• Cell culture and computers did not exist 
  • Representation of experiments in movies and activists 


15:38 – How efficient are experiments in developing new drugs?

  • It is not black and white 
  • “We make scientific progress which helps save lives,” Thomas 
  • People are living longer because of interventions into hygiene and medical innovation
  • “We cannot deny that there was medical progress with the best and only tool we had at hand, but we are not seventy kilogram rats,” Thomas 
  • If you study things closer to humans you will have better hits 
  • There is no other area of science where people are so attached to a specific method for 60 or even 80 years 
  • Why the attachment to outdated practices?
  • People are risk adverse because people are happy about the status quo 
  • It is not easy in science to draw an ultimate conclusion about a specific substance 
  • We are not self-critical, there is no incentive to review the systems you are working with 
  • “Around 95% of the drugs that go into human trials do not work,” Thomas
  • “I would guess, there’s not really good numbers, but that a typical drug has been tested on 10-20,000 animals before it is going to humans”
  • One drug reaching humans probably costs about 900 million dollars, it’s really expensive to produce a drug. 
  • They succeed in 5-10% of cases, so animals are not really helpful


23:47 – COVID-19 and Testing 

  • Covid-19 is a moment where you can see science at work 
  • 240,000 scientific articles on the topic 
  • Developing a drug is a 12 year process and a vaccine is a 10 year process
  • The speed of the vaccine is a miracle and there are at least 9 of them, this is a huge success
  • The Moderna vaccine, on the 12th of January the sequence of the virus was published and on the 15th of January the company started developing a vaccine. By the 15th of March they injected the first human with a vaccine
  • Animals were used in an eight week experiment but it was not a decision point, the data on animals came late. 


28:54 – A weighing of values

  • Do you imagine a world in which there is no testing on animals?
  • It is a weighing of values
  • There might be needs to test on animals, there are things that are difficult to replace
  • Consensus to use as few animals as possible, it is a social compromise 
  • In the U.S about 50 percent of people don’t want animal testing 
  • The 3R’s – Replace, reduce, refine
  • If scientists are not being self-critical then are they really creating methods to replace
  • “Animal experiments are overestimated in their value,” Thomas 
  • They have a value but they are not THE tool 


34:16 – Alternatives to Animal Testing: Stem Cells and Organoids

  • There are two disruptive technologies: 1) the bioengineering of cellular systems fuelled by stem cells and 2) artificial intelligence and the computational consequences of this 
  • Can create organoids using stem cells from humans
  • Organ on a chip 
  • Difficult to get cells from humans until they are dead
  • Stem cell technology is a game changer – can produce something that looks like tissue
  • Creating architecture and functioning of an organ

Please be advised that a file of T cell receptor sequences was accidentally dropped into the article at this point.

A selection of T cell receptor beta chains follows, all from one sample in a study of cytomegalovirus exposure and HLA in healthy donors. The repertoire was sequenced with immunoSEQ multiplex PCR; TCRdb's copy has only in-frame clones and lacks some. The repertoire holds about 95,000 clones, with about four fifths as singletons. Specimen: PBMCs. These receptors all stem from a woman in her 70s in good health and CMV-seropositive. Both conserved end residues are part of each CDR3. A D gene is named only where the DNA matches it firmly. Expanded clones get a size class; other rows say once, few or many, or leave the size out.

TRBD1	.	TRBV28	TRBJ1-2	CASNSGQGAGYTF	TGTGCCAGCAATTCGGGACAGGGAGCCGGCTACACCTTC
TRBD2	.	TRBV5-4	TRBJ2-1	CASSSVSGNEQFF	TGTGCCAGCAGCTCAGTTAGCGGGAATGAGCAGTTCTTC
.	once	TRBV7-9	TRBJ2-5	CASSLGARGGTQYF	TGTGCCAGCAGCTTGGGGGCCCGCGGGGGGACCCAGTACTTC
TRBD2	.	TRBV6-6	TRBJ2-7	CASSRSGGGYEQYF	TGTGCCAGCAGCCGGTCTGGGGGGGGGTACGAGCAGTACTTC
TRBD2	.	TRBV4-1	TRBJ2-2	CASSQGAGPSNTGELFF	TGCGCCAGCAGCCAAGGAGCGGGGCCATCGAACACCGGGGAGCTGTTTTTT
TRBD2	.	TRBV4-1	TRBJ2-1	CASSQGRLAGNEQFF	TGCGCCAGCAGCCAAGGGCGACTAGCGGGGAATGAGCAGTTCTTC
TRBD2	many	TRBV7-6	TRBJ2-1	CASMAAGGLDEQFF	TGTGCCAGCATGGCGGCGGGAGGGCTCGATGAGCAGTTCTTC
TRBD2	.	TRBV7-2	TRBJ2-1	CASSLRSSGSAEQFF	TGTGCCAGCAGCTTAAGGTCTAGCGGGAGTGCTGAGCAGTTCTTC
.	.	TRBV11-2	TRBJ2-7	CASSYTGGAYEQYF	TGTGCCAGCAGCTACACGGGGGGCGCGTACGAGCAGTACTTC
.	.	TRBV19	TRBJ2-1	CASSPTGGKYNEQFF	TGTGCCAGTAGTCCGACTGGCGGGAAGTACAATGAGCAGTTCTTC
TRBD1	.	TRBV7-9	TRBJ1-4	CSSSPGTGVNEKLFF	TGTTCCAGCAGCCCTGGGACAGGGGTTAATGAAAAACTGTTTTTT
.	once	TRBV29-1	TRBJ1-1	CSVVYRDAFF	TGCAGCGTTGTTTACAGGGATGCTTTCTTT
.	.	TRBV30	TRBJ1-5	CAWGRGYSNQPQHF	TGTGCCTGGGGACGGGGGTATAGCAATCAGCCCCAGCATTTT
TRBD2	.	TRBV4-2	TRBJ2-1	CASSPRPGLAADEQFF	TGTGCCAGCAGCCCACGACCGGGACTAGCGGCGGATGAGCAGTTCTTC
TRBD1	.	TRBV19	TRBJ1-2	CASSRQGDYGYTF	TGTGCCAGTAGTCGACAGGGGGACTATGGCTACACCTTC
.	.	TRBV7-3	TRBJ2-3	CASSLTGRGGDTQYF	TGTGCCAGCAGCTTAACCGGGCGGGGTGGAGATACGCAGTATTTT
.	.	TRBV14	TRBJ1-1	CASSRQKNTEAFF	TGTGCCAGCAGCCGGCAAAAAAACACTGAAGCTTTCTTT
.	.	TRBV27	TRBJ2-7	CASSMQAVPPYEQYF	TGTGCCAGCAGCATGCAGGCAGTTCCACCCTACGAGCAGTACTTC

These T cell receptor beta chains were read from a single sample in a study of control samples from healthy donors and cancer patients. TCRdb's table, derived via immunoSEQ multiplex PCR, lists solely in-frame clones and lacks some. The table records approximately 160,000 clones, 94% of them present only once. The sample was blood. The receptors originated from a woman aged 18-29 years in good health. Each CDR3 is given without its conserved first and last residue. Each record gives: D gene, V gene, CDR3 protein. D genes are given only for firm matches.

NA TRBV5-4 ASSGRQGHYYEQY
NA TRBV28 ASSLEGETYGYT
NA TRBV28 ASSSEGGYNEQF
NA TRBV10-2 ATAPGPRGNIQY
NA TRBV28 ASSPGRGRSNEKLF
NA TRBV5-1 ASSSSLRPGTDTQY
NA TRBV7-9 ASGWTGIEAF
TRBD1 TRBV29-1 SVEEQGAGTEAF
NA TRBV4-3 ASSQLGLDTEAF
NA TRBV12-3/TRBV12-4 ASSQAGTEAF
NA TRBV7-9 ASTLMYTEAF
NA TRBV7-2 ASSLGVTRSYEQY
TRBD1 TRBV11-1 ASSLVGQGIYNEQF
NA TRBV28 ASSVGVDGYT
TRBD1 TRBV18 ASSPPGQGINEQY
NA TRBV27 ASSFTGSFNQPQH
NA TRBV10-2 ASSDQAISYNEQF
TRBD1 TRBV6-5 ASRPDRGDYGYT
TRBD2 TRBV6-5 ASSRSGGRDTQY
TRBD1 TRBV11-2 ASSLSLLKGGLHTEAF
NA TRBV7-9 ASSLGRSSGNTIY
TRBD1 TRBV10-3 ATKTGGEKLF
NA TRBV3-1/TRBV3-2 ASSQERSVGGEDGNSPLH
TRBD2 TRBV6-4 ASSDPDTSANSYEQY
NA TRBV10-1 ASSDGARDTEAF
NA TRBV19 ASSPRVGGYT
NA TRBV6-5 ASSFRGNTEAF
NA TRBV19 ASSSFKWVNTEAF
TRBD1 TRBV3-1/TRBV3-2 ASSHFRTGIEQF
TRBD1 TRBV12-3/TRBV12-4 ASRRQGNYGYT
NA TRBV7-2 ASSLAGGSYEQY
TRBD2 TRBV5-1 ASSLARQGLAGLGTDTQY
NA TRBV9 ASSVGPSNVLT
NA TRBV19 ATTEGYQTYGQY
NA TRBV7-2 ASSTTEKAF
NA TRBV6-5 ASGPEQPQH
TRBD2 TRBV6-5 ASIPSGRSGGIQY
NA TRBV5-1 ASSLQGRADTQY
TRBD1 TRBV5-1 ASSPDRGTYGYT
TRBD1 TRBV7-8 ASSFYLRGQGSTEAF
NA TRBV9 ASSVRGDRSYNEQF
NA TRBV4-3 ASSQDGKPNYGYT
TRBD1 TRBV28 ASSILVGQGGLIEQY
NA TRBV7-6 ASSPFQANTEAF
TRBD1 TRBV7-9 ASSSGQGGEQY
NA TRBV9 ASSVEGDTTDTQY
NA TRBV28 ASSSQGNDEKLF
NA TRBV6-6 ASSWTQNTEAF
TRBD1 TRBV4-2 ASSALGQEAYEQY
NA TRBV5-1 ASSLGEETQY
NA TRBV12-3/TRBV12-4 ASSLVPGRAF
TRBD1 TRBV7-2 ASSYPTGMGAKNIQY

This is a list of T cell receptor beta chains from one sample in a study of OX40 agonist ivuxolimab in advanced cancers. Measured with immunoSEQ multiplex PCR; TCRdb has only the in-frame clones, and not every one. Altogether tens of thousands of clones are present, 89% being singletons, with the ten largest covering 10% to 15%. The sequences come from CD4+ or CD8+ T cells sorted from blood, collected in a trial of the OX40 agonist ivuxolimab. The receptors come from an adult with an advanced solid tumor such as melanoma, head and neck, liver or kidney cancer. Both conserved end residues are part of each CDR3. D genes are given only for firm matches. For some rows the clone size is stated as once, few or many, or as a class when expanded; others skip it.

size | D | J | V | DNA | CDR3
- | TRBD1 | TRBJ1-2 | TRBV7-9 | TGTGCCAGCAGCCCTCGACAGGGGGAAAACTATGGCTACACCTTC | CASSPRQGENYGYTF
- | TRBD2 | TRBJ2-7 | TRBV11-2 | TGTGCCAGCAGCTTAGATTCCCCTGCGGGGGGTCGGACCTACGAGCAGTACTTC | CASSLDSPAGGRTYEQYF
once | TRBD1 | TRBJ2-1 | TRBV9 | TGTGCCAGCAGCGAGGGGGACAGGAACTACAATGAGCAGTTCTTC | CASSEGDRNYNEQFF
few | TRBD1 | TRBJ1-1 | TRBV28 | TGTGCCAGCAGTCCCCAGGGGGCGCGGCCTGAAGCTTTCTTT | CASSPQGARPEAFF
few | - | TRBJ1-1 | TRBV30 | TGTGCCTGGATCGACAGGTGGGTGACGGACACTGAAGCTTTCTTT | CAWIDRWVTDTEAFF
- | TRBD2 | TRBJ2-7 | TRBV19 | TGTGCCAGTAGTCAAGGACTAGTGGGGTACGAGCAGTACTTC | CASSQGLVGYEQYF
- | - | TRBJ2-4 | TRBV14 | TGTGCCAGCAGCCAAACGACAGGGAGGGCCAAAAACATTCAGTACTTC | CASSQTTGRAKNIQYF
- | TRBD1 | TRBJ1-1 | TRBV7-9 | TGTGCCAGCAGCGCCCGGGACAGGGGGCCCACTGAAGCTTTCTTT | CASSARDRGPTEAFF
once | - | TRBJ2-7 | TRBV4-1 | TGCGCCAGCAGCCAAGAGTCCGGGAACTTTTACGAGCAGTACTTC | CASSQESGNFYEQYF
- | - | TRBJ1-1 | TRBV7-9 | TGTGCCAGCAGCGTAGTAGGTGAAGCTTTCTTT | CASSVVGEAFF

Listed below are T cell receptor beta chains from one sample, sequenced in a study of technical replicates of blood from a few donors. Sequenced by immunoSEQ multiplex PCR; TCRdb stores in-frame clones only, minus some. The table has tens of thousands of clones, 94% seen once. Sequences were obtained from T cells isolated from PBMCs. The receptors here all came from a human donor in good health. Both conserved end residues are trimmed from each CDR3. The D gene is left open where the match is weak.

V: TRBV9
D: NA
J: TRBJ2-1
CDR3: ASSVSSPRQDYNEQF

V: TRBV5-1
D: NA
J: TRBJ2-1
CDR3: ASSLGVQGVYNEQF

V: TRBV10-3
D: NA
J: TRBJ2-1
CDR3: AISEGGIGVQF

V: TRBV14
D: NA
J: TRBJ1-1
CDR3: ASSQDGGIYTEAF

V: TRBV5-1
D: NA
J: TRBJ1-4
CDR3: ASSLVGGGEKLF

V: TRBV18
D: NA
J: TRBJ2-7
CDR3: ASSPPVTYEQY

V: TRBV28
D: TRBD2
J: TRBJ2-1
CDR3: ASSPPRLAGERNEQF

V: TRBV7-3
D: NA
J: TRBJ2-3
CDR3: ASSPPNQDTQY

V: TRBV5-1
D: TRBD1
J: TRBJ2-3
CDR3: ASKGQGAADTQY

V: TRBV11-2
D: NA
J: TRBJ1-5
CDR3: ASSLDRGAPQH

• Brain organoids – fewer brain cells than a fly and cost less than a dollar. These were used to understand some long-term Covid symptoms
  • The organoid is the putting the together of the cell and the cell chip pumps the blood  which allows you to put different systems together 
  • Getting closer to showing aspects about the complexity of an organism 
  • Humans face different environmental and physiological challenges 
  • We do animal testing on inbred twins who are 3-4 months old who have never had a disease and live their lives in a standardized setting 
  • Look at the variety of reactions to COVID-19
  • First World Summit of Micro-physiological Systems in New Orleans and next year’s one will be in Berlin 


50:00 – Alternatives to Animal Testing, Artificial Intelligence 

  • Artificial Intelligence is accelerating since 2012 because of deep learning 
  • AI is doubling its potency 
  • Computers are agnostic 
  • AI makes big sense of big data
  • These models are doing incredible thing - we produced a model using 10 million chemicals and we created a map of the chemical universe 
  • This map allows us to place any chemical within its in environment and it allows for predictions 
  • Better understanding of what impacts might be 
  • Close  to AI being able to read scientific papers 
  • Extremely important tools that are very disruptive 


58:12 – Quote

  • “The difficulty lies, not with new ideas, but in escaping from the old ones” John Maynard Keynes, The General Theory of Employment 


59:20 – Get in touch 

  • The Center for Alternative Animal Testing 
  • Subscribe to the newsletter 


01:00:15 – Animal Highlight (Rats)




Welcome and a bit about Thomas
What are Pharmacology and Toxicology?
Animals in Experiments
How efficient are experiments in developing new drugs?
COVID-19 and Testing
A weighing of values
Alternatives to Animal Testing: Stem Cells and Organoids
Alternatives to Animal Testing, Artificial Intelligence
Quote (John Maynard Keynes)
Get in touch
Animal Highlight - Rat